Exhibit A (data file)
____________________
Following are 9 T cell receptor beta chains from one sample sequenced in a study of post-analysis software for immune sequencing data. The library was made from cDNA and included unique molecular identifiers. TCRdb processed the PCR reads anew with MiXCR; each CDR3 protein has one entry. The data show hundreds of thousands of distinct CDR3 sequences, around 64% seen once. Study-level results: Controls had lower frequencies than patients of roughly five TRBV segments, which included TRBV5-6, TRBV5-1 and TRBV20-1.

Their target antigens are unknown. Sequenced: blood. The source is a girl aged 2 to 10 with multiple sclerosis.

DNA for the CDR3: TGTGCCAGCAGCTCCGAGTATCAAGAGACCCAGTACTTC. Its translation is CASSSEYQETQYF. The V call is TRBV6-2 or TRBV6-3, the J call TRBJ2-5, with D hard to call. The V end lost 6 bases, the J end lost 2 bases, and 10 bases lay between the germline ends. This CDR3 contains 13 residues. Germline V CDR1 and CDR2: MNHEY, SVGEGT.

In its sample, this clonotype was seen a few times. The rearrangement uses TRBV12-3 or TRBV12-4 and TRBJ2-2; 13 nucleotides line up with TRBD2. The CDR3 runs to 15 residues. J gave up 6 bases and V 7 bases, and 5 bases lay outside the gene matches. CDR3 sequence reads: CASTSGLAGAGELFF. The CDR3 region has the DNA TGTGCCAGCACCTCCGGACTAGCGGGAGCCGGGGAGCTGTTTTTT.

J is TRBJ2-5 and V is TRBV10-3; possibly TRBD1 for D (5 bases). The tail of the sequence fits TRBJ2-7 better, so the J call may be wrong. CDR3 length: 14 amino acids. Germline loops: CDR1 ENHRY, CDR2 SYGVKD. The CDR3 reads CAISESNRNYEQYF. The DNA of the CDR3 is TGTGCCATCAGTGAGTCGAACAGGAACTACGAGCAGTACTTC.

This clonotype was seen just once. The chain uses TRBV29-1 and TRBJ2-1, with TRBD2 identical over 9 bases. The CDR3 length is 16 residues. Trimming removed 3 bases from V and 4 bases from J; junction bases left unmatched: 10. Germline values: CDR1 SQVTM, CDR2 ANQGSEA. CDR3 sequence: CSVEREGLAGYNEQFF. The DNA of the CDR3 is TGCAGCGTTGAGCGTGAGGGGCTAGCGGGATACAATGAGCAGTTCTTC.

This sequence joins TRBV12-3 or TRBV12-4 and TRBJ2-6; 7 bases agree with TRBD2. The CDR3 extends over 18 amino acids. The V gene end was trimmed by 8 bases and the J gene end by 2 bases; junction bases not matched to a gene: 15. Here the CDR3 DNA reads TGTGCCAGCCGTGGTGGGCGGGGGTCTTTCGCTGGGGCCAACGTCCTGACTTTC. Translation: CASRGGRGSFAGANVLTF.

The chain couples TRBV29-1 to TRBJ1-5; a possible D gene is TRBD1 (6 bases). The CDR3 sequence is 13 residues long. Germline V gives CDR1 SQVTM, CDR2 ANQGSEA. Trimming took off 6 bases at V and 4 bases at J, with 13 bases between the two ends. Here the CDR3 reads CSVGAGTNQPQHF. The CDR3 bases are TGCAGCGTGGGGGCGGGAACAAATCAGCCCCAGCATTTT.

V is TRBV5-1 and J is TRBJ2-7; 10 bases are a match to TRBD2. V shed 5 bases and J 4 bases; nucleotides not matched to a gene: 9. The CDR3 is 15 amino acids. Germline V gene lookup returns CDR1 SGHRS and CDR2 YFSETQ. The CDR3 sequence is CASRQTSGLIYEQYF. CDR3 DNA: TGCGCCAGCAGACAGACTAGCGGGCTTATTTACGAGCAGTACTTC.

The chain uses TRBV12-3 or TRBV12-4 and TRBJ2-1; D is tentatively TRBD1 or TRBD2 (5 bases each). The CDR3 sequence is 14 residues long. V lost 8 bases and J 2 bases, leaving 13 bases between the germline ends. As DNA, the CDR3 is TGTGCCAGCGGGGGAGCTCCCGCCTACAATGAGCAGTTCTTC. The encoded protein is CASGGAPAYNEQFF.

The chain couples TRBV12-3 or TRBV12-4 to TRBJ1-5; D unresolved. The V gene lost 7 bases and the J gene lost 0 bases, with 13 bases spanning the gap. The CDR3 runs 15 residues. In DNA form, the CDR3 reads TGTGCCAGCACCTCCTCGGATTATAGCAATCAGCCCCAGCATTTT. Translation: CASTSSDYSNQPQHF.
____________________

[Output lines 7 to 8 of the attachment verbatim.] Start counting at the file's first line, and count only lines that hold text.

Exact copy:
This sequence joins TRBV12-3 or TRBV12-4 and TRBJ2-6; 7 bases agree with TRBD2. The CDR3 extends over 18 amino acids. The V gene end was trimmed by 8 bases and the J gene end by 2 bases; junction bases not matched to a gene: 15. Here the CDR3 DNA reads TGTGCCAGCCGTGGTGGGCGGGGGTCTTTCGCTGGGGCCAACGTCCTGACTTTC. Translation: CASRGGRGSFAGANVLTF.

The chain couples TRBV29-1 to TRBJ1-5; a possible D gene is TRBD1 (6 bases). The CDR3 sequence is 13 residues long. Germline V gives CDR1 SQVTM, CDR2 ANQGSEA. Trimming took off 6 bases at V and 4 bases at J, with 13 bases between the two ends. Here the CDR3 reads CSVGAGTNQPQHF. The CDR3 bases are TGCAGCGTGGGGGCGGGAACAAATCAGCCCCAGCATTTT.